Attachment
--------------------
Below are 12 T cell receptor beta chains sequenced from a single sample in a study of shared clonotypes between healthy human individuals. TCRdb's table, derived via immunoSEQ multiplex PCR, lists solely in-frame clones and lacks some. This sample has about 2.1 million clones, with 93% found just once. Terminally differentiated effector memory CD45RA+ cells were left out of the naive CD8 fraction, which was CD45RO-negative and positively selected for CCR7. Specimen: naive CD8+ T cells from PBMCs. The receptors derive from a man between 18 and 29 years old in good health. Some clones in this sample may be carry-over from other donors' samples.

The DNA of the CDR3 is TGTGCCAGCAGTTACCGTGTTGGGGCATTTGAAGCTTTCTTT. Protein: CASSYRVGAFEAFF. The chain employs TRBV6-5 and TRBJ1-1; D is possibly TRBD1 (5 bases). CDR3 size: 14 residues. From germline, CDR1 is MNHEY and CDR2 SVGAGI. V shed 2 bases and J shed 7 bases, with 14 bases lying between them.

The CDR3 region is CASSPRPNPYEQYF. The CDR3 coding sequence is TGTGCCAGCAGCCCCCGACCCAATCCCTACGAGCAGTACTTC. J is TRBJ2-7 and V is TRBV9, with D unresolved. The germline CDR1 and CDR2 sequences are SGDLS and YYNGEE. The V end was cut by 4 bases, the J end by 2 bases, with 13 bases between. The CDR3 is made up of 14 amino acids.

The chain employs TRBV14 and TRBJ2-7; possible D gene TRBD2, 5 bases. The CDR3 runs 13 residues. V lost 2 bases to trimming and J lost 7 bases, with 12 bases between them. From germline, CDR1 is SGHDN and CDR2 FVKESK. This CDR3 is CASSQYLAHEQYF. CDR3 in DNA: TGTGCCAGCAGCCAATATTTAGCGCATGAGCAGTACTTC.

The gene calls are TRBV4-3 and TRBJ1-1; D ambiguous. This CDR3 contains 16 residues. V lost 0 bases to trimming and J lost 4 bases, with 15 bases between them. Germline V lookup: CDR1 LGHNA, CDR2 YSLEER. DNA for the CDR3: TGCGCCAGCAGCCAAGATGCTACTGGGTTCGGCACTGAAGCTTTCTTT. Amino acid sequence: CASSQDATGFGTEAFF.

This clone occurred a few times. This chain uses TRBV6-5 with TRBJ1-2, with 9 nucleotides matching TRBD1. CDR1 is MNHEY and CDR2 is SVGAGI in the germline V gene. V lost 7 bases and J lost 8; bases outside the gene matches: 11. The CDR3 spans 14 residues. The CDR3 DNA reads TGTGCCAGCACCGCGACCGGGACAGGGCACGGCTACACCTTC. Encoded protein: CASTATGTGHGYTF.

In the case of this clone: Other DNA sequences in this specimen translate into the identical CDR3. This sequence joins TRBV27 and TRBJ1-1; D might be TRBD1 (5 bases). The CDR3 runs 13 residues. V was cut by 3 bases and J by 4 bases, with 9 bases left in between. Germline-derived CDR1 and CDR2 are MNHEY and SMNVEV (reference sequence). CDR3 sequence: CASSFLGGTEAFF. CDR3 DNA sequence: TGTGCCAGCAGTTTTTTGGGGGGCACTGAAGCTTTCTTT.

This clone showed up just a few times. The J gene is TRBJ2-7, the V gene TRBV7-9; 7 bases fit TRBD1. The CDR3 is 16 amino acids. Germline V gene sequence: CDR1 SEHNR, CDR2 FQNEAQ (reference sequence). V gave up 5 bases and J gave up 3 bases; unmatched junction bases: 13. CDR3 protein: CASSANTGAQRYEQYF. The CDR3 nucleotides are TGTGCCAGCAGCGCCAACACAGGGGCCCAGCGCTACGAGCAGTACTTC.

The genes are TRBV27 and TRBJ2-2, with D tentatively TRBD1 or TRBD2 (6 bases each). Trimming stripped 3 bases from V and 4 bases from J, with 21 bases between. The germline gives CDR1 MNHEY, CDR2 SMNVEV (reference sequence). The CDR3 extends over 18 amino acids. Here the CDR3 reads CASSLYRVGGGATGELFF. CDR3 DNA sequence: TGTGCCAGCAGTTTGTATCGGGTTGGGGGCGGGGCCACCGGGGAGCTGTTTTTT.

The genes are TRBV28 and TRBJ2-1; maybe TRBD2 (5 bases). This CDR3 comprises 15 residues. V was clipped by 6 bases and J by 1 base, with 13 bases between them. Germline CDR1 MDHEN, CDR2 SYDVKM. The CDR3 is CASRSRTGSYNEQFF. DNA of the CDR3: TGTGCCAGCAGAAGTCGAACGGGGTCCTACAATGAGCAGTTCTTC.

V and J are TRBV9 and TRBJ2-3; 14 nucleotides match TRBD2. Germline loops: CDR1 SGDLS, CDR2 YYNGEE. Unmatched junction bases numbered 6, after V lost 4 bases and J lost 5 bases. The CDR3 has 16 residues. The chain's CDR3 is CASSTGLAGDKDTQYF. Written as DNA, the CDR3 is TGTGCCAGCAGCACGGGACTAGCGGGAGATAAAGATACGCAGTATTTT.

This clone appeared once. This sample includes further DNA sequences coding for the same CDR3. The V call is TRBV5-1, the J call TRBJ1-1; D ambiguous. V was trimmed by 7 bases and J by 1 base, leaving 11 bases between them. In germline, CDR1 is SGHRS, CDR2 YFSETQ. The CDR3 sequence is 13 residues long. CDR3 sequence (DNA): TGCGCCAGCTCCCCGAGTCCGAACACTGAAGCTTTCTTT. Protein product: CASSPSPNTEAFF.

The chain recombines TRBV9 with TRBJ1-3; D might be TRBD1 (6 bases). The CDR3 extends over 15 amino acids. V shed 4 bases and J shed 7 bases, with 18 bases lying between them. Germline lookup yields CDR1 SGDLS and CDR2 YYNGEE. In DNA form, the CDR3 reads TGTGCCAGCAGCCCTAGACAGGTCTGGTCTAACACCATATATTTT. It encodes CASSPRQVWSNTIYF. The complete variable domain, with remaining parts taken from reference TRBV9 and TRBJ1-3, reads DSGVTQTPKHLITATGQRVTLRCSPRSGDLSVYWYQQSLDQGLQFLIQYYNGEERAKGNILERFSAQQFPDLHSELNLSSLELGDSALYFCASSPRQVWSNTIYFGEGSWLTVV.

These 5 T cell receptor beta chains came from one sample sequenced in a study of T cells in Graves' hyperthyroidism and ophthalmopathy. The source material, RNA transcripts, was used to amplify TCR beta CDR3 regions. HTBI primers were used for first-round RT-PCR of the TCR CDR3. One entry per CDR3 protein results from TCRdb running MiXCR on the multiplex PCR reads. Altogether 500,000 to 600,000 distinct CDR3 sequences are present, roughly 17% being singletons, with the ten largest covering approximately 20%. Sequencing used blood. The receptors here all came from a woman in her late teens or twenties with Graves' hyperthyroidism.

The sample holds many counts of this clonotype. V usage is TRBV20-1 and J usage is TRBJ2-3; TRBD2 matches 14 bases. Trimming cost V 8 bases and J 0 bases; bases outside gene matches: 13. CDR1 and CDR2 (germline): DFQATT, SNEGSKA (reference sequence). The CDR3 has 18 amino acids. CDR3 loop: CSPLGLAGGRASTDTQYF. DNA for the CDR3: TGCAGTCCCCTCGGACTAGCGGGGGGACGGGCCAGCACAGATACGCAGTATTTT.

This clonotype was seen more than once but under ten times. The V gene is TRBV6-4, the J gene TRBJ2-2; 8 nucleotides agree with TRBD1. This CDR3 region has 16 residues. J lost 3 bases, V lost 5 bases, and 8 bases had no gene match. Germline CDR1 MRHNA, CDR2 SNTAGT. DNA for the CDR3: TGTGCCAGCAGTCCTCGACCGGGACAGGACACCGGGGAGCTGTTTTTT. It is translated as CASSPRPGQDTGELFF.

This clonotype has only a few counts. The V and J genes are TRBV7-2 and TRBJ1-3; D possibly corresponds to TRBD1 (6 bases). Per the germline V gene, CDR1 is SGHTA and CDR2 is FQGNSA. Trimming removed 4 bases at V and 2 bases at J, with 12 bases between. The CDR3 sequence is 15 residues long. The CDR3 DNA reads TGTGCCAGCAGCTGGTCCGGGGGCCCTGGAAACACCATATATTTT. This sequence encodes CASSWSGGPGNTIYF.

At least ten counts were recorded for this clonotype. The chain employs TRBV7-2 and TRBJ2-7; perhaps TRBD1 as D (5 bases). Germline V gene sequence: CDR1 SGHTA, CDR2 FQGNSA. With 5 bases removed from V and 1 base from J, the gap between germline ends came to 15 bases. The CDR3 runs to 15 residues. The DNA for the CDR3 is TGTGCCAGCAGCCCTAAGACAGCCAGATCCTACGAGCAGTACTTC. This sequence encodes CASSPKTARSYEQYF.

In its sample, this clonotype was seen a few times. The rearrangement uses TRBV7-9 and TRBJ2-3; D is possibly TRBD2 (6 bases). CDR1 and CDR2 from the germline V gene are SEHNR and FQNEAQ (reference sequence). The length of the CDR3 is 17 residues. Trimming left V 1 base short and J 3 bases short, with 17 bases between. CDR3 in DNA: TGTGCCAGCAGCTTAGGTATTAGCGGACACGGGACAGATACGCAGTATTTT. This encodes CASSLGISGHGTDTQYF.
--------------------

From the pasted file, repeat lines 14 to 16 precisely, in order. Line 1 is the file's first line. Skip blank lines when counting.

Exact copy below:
These 5 T cell receptor beta chains came from one sample sequenced in a study of T cells in Graves' hyperthyroidism and ophthalmopathy. The source material, RNA transcripts, was used to amplify TCR beta CDR3 regions. HTBI primers were used for first-round RT-PCR of the TCR CDR3. One entry per CDR3 protein results from TCRdb running MiXCR on the multiplex PCR reads. Altogether 500,000 to 600,000 distinct CDR3 sequences are present, roughly 17% being singletons, with the ten largest covering approximately 20%. Sequencing used blood. The receptors here all came from a woman in her late teens or twenties with Graves' hyperthyroidism.

The sample holds many counts of this clonotype. V usage is TRBV20-1 and J usage is TRBJ2-3; TRBD2 matches 14 bases. Trimming cost V 8 bases and J 0 bases; bases outside gene matches: 13. CDR1 and CDR2 (germline): DFQATT, SNEGSKA (reference sequence). The CDR3 has 18 amino acids. CDR3 loop: CSPLGLAGGRASTDTQYF. DNA for the CDR3: TGCAGTCCCCTCGGACTAGCGGGGGGACGGGCCAGCACAGATACGCAGTATTTT.

This clonotype was seen more than once but under ten times. The V gene is TRBV6-4, the J gene TRBJ2-2; 8 nucleotides agree with TRBD1. This CDR3 region has 16 residues. J lost 3 bases, V lost 5 bases, and 8 bases had no gene match. Germline CDR1 MRHNA, CDR2 SNTAGT. DNA for the CDR3: TGTGCCAGCAGTCCTCGACCGGGACAGGACACCGGGGAGCTGTTTTTT. It is translated as CASSPRPGQDTGELFF.